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Iraq singled out for defiance, but it’s not alone


In a speech delivered to the U.N. General Assembly Sept. 12, President Bush challenged the United Nations to act quickly to disarm Iraq. Calling Saddam Hussein’s regime “a grave and gathering danger,” Bush said Iraq had defied U.N. resolutions and continued to develop weapons of mass destruction.

Though singled out by Bush for censure, Iraq is hardly alone in violating or ignoring U.N. decrees. Turkey, Morocco and Israel are all in violation of U.N. Security Council resolutions, while several African countries have said they would abide by Security Council resolutions and then ignored them.

The Security Council has passed more than 1,400 resolutions since 1945. According to Jim Paul, executive director of the Global Policy Forum, an independent citizens’ organization that monitors the United Nations, “the majority of resolutions, perhaps the overwhelming majority, have not been respected.”

The most notable violator of U.N. resolutions is Israel, Paul said, which continues to occupy parts of Palestine and Syria and was at one time occupying portions of Egypt and Lebanon as well. Security Council resolution 242 calls on Israel to withdraw from the occupied territories while resolutions 446 and 465 require Israel to withdraw from illegal settlements on occupied Arab lands.

Enforcement blocked

“The United States systematically prevents any enforcement of any resolutions regarding Israel. As far as the Security Council is concerned as a body, it’s not too important because the United States keeps it from being too important,” Paul noted.

Other cases of noncompliance include Morocco, which invaded the former Spanish colony of Western Sahara in 1975 and remains in occupation there; Turkey, which invaded Cyprus in 1974 and remains in occupation of the northern one-third of the island in violation of U.N. demands that it withdraw; and Indonesia, which in 1975 invaded and occupied East Timor shortly before East Timor was slated to attain independence, but withdrew from the island in 1999. There are also U.N. resolutions relating to Kashmir, Angola, and numerous other conflicts around the world.

According to Stephen Zunes, an associate professor of politics at San Francisco University and Middle East editor for Foreign Policy in Focus, the list of Security Council resolutions that Bush has charged the Baghdad regime is flouting is shorter than the list of U.N. Security Council resolutions currently being violated by U.S. allies.

“Not only has the United States not talked about invading these countries, the United States has blocked sanctions or other means of enforcing them and even provides military and economic aid that makes their ongoing violations possible,” said Zunes.

Because the Security Council has not authorized the use of force, the United States’ patrolling of “no-fly zones” in Iraq is itself illegal, said Zunes, even though this is done in the name of enforcing U.N. resolutions.

“Member states have spoken out against this clearly. [U.N. Secretary General] Kofi Annan has said there is no such authorization for this kind of action,” Zunes said. “If the United States could unilaterally bomb Iraq for its violations, what’s to stop Russia from bombing Israel or France from bombing Turkey or Great Britain from bombing Morocco? Those states are also in violation of United Nations resolutions. That’s the logic the United States is employing.”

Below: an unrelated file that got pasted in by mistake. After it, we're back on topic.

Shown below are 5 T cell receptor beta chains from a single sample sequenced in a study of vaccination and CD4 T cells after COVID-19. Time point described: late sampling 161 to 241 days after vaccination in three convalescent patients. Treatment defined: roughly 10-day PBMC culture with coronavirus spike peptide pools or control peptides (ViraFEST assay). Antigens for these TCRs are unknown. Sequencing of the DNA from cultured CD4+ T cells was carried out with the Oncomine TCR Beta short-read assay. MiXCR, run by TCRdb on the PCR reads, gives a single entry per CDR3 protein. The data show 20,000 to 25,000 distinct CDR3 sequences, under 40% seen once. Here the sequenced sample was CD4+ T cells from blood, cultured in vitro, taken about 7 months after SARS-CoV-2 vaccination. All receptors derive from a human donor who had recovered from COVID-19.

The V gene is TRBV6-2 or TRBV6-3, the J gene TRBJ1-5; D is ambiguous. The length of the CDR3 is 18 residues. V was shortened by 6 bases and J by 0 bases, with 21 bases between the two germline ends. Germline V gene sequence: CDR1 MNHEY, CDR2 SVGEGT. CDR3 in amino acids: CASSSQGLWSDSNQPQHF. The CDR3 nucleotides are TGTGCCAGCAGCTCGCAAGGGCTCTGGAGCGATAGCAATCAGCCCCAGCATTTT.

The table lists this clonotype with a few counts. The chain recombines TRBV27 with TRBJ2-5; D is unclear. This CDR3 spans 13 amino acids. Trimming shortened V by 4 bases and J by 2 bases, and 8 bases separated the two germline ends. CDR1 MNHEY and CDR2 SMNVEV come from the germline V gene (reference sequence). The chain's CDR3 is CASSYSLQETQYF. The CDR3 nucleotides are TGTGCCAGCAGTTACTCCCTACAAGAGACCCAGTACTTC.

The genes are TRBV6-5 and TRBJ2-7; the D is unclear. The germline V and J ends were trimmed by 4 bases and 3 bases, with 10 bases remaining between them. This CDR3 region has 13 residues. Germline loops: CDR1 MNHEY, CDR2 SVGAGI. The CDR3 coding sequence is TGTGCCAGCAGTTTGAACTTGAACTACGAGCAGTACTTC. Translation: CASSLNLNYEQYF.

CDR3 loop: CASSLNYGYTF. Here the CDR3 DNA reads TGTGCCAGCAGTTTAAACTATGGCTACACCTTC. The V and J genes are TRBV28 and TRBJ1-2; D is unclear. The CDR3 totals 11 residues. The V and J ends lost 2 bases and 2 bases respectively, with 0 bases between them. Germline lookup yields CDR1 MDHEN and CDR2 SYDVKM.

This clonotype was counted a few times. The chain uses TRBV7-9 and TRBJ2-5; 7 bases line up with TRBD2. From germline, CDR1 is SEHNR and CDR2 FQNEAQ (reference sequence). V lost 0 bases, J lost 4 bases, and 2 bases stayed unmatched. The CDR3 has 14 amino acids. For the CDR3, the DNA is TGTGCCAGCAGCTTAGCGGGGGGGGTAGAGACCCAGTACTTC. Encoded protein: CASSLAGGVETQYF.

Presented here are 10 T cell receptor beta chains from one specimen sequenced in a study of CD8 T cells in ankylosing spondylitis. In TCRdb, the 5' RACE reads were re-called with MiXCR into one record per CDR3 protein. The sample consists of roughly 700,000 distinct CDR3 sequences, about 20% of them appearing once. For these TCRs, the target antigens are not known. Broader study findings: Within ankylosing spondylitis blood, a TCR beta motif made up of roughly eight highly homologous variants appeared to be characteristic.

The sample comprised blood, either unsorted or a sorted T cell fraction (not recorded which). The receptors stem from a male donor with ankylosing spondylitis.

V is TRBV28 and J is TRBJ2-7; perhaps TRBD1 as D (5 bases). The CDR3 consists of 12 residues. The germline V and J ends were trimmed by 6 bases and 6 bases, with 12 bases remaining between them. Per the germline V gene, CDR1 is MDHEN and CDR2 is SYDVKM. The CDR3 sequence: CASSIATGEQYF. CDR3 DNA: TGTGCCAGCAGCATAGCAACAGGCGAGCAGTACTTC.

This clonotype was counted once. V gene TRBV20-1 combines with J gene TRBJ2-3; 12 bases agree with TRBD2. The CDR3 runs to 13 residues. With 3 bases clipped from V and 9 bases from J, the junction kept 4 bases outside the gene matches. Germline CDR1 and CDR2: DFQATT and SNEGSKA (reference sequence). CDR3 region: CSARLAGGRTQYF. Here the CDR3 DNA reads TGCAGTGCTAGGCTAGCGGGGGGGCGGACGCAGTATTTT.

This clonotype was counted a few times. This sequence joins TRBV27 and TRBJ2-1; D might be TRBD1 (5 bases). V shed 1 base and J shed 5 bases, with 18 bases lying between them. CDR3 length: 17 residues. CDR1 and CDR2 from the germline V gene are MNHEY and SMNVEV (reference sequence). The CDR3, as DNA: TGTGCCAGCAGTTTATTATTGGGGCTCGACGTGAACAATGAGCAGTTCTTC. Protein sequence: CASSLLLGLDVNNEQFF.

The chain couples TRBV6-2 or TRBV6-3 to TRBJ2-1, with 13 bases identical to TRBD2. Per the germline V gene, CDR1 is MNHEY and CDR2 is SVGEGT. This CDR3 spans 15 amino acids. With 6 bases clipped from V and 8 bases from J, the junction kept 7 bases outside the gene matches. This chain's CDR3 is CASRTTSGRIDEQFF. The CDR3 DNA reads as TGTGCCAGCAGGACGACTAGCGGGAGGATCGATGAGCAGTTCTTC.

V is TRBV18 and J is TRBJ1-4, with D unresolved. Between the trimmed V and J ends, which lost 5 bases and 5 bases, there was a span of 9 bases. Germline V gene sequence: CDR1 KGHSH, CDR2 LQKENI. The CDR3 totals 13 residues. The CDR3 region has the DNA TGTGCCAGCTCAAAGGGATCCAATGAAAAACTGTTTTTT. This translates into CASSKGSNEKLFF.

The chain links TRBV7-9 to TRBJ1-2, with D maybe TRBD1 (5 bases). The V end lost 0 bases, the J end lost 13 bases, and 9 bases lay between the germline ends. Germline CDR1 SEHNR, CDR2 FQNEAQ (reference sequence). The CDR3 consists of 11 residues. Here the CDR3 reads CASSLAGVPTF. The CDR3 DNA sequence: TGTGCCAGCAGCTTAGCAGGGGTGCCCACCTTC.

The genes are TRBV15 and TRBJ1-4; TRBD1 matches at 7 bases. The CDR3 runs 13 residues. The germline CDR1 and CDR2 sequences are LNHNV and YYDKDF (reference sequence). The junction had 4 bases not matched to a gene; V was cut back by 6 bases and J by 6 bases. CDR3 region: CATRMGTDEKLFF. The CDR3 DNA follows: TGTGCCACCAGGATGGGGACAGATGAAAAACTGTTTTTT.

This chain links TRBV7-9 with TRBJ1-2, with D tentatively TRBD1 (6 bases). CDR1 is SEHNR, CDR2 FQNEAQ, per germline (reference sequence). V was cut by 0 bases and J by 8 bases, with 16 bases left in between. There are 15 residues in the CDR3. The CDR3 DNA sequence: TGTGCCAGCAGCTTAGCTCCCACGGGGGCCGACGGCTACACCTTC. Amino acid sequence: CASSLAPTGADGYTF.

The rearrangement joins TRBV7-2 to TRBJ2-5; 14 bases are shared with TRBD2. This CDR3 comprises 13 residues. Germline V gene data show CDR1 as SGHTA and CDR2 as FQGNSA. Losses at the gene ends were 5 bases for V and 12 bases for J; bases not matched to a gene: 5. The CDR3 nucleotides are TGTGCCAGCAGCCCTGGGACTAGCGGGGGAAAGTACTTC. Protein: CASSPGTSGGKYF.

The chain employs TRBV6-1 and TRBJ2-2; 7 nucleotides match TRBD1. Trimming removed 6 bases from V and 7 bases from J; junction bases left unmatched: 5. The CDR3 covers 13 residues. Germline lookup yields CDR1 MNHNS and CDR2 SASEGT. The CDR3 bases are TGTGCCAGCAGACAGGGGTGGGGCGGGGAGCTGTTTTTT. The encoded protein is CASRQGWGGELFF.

Most decisions and recommendations by the United Nations take the form of resolutions adopted either by the General Assembly or the Security Country. While the resolutions enacted by the General Assembly have some standing in international law, only those resolutions passed by the 15-member Security Council are legally binding. The five permanent members of the Security Council possess veto power over any resolution and consist of the United States, Great Britain, France, Russia and China. Their number on the Security Council is augmented by 10 rotating members who are elected for a two-year term.

In demanding that the United Nations do more to hold Iraq accountable, President Bush is taking an unusual step. Historically, the United Nations has been reluctant to enforce its own decrees, and when it has done so has usually preferred economic coercion via sanctions to military force. Since the United Nations was founded following World War II, it has imposed sanctions in 14 cases: Afghanistan, Angola, Ethiopia and Eritrea, Haiti, Iraq, Liberia, Libya, Rwanda, Sierra Leone, Somalia, South Africa, Southern Rhodesia, Sudan and the former Yugoslavia.

“The usual problem is getting any state to be willing to enforce a resolution,” said Jeffrey Laurenti, executive director of policy studies at the United Nations Association of the United States of America. “The United States by and large has been as reluctant as most to see that resolutions were complied with. Certainty, this is true of Angola, Sierra Leone, Ethiopia and Eritrea, Rwanda. You often have a marked disinclination even of the Security Council’s guarantor powers to put their own powers on the line in enforcement.”